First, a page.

No. 4597.

7 F.2d 319 (1925)


Circuit Court of Appeals, Ninth Circuit.

August 3, 1925.

Attorney(s) appearing for the Case

Marshall B. Woodworth and Frank J. Hennessy, both of San Francisco, Cal., for appellant.

Sterling Carr, U. S. Atty., and T. J. Sheridan, Asst. U. S. Atty., both of San Francisco, Cal., for appellees.

Before HUNT, MORROW, and McCAMANT, Circuit Judges.

McCAMANT, Circuit Judge (after stating the facts as above).

It is well settled that when a defendant is convicted on more than one count, and separate sentences of imprisonment are imposed, these sentences will run concurrently, unless provision is made to the contrary in the judgment order. It has also been held repeatedly that the judgment order should indicate the sequence in which the terms of imprisonment are to be served. The authorities cited by appellant sustain his contentions in these respects, but appellees contend that the sentence imposed in this case is effective in imposing two successive terms of imprisonment of six months each, within the operation of the above rules.

Appellant was sentenced to imprisonment for six months on the first count and six months on the second count, "said judgments to run consecutively." The word "consecutively" is derived from the Latin verb consequi, "to go after," "come after," "succeed." In the Century Dictionary "consecutively" is defined as "in a consecutive manner," "in regular succession," "successively." In the same work "consecutive" is defined as "succeeding one another in regular order."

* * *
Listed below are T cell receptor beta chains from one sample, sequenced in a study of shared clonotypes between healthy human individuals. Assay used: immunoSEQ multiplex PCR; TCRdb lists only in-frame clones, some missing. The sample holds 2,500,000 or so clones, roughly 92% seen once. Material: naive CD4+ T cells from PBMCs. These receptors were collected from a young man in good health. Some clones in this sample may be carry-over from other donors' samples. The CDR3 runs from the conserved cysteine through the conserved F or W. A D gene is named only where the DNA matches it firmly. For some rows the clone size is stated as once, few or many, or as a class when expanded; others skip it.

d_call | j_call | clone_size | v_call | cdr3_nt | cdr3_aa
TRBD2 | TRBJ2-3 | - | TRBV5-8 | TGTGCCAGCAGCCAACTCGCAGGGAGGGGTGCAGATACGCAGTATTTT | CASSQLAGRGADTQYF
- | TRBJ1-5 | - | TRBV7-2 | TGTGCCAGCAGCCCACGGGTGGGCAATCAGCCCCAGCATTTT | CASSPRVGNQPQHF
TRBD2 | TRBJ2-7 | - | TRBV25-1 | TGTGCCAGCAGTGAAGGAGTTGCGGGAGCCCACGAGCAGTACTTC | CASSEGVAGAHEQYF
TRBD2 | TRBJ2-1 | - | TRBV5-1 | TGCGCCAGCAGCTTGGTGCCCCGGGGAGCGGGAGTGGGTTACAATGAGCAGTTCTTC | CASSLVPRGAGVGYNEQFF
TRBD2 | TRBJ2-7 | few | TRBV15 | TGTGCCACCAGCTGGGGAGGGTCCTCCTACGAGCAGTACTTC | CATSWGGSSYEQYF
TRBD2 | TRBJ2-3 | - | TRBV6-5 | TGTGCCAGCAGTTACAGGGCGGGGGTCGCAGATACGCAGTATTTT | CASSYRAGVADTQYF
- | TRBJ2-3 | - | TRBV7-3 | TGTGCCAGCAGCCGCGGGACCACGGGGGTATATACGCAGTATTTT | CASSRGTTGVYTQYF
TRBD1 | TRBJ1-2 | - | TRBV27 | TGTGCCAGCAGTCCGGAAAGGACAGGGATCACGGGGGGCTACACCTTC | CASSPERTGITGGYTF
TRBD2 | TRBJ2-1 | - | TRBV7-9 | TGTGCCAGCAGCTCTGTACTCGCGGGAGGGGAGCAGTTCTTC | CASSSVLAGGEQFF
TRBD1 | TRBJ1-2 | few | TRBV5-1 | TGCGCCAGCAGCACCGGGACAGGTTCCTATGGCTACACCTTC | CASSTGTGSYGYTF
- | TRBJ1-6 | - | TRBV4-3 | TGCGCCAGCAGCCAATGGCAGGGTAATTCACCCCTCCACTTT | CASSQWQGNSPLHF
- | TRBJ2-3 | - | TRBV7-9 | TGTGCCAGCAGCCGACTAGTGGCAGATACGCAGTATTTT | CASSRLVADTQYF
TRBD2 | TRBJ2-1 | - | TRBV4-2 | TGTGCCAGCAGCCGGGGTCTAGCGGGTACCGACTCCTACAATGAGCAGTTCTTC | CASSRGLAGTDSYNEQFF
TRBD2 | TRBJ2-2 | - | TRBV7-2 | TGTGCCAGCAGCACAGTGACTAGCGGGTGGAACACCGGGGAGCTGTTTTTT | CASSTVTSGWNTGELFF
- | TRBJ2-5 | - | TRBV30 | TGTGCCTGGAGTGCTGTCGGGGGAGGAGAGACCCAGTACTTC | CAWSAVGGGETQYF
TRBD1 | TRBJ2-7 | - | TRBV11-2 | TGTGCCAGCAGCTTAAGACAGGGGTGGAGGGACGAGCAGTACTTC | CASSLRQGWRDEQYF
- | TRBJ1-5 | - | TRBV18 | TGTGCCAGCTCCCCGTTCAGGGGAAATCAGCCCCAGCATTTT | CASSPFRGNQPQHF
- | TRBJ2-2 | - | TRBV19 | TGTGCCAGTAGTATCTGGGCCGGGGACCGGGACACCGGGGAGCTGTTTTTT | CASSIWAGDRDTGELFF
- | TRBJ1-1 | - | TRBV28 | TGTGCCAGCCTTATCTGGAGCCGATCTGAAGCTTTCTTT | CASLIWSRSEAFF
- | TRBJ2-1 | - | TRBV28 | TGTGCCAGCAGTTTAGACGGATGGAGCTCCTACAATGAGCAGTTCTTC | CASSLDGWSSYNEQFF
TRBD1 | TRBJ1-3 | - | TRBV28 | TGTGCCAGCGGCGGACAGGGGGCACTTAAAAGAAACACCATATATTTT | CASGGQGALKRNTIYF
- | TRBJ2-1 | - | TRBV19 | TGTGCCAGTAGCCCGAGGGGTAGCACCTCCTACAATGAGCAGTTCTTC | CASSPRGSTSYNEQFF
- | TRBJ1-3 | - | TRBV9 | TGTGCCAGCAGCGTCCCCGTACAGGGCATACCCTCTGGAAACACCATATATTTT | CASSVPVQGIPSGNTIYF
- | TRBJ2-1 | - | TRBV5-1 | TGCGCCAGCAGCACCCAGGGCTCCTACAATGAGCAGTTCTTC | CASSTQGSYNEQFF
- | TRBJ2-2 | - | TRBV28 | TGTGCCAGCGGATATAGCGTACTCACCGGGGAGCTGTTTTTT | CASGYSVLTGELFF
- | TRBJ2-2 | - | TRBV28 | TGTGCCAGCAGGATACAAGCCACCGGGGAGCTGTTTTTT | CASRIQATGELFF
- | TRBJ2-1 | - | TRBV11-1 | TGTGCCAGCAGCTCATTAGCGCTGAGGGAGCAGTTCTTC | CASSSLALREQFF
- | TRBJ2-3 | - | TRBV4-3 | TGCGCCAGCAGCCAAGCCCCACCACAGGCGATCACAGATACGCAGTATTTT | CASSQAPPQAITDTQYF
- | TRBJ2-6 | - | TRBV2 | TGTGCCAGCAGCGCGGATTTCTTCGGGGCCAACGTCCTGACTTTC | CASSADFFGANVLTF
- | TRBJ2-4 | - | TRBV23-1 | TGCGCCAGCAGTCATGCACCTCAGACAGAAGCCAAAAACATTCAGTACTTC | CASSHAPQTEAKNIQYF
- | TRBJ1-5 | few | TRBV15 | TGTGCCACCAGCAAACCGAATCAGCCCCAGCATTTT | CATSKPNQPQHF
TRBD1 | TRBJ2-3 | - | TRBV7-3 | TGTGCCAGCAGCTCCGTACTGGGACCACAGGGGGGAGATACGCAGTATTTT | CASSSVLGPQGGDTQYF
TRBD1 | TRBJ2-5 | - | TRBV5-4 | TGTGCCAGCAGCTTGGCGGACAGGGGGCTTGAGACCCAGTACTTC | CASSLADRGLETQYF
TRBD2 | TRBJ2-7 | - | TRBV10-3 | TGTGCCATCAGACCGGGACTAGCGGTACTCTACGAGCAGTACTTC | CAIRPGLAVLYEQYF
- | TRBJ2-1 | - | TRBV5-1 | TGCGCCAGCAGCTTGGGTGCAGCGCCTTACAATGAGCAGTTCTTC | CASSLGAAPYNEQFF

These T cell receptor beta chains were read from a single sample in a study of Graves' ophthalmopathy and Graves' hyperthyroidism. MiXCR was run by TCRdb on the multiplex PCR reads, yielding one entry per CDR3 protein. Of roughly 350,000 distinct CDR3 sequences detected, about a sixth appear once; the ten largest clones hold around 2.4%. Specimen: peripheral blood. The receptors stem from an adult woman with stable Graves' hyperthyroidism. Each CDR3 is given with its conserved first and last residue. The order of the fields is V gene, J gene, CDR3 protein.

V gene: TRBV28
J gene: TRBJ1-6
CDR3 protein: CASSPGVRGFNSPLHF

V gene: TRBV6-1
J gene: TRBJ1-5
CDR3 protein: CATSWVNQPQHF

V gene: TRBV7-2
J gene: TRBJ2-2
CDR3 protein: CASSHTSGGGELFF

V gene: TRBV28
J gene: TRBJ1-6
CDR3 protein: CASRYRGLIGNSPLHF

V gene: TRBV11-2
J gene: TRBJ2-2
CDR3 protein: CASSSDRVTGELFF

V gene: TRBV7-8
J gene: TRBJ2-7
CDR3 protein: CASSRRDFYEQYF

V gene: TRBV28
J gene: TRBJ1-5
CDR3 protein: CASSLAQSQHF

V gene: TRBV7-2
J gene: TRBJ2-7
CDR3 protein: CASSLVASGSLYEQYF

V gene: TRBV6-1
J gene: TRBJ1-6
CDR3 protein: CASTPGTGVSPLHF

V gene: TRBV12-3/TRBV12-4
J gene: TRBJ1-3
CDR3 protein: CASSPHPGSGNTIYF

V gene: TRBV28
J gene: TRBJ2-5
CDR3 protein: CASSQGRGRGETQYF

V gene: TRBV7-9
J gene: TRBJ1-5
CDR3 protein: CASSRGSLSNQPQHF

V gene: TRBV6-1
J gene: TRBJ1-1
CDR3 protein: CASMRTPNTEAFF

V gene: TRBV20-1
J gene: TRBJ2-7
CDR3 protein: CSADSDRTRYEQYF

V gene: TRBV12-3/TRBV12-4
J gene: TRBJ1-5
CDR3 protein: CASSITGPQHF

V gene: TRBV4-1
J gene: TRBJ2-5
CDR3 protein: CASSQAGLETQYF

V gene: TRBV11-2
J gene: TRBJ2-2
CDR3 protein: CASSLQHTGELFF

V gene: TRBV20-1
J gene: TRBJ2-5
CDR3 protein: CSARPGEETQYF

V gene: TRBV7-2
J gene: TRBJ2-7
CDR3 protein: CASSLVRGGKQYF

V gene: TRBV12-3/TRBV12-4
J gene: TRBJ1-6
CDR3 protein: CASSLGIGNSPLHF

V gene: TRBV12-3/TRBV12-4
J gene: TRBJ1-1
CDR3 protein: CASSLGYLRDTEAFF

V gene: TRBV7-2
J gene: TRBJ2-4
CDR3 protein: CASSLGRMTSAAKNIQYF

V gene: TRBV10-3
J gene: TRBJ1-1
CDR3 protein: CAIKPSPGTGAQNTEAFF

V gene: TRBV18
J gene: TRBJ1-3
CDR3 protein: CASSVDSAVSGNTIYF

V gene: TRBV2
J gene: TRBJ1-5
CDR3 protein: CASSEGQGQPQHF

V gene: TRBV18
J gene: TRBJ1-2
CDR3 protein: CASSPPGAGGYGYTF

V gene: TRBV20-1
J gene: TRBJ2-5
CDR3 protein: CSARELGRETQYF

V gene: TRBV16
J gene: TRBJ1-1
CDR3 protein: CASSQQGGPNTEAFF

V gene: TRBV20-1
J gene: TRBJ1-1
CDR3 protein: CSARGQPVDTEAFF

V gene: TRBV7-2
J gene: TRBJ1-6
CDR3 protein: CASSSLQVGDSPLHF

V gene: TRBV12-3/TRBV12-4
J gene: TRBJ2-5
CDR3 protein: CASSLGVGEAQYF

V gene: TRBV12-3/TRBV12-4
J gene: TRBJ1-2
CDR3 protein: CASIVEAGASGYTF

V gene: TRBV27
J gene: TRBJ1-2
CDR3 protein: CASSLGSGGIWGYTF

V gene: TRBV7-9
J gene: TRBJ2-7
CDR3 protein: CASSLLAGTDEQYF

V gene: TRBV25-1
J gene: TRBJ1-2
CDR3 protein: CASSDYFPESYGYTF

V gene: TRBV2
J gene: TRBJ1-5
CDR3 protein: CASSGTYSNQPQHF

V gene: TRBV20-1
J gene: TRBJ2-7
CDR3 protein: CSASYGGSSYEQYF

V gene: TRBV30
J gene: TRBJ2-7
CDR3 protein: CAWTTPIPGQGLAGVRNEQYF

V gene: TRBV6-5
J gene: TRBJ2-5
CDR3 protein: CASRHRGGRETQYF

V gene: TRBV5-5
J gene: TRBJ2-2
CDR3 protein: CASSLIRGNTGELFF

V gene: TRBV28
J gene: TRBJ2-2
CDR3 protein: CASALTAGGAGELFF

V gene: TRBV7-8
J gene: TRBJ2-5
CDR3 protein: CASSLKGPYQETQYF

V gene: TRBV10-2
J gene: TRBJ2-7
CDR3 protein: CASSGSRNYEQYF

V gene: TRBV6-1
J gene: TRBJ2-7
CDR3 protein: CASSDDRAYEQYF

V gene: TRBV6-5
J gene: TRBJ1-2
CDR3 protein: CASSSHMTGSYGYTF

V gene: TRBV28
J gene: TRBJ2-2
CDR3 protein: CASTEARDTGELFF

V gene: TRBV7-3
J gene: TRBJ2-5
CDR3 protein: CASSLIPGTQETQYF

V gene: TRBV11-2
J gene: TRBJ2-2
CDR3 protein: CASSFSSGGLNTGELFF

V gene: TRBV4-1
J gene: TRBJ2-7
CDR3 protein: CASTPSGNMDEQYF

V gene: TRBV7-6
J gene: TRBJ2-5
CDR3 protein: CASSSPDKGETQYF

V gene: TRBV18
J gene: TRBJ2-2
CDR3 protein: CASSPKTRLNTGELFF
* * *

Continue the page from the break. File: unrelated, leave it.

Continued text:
On familiar rules of construction we cannot reject the word "consecutively" as surplusage in the sentence imposed on appellant. We must presume that it was inserted in the order advisedly, and must give it a meaning. In the sentence preceding that in which the word is used, the court adjudges "that Harry Rice pay a fine in the sum of $1,000 and be imprisoned for the period of six months on the first count of the information, and be imprisoned for the period of six months on the second count of the information." The word "consecutively" is referable to the portion of the order above quoted. Provision is made for two terms of imprisonment; the first thereof based on appellant's conviction under the first count in the information, and the second on his conviction under the second count. The context makes it clear that the word "consecutively" is used as equivalent to "successively," "succeeding one another in regular order"; that is to say, the term of imprisonment on the first count is to be first served, and then the term of imprisonment on the second count is to "succeed" or "come after." The words "successive" and "consecutive" have been held to be synonymous. State v. Hitchcock, 124 Mo. App. 101, 106, 101 S. W. 117; Dever v. Cornwell, 10 N. D. 123, 86 N. W. 227, 230.

There is undoubtedly language to be found in the books which supports appellant's contention, but the authorities cited in his behalf, if read in the light of the facts involved in each case, are not in conflict with the construction which we place on the judgment order with which we are concerned.